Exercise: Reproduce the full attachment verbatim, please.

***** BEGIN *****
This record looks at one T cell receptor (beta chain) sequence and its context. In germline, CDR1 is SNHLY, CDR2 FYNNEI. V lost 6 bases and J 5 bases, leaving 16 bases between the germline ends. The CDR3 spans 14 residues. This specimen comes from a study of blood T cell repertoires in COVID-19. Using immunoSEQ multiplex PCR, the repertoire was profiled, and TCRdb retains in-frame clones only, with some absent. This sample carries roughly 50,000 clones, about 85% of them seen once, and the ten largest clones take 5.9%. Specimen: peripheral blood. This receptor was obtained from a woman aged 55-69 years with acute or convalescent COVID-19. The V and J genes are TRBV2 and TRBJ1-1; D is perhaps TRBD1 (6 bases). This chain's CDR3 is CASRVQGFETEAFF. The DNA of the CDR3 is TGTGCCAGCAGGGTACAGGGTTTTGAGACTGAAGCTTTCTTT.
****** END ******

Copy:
This record looks at one T cell receptor (beta chain) sequence and its context. In germline, CDR1 is SNHLY, CDR2 FYNNEI. V lost 6 bases and J 5 bases, leaving 16 bases between the germline ends. The CDR3 spans 14 residues. This specimen comes from a study of blood T cell repertoires in COVID-19. Using immunoSEQ multiplex PCR, the repertoire was profiled, and TCRdb retains in-frame clones only, with some absent. This sample carries roughly 50,000 clones, about 85% of them seen once, and the ten largest clones take 5.9%. Specimen: peripheral blood. This receptor was obtained from a woman aged 55-69 years with acute or convalescent COVID-19. The V and J genes are TRBV2 and TRBJ1-1; D is perhaps TRBD1 (6 bases). This chain's CDR3 is CASRVQGFETEAFF. The DNA of the CDR3 is TGTGCCAGCAGGGTACAGGGTTTTGAGACTGAAGCTTTCTTT.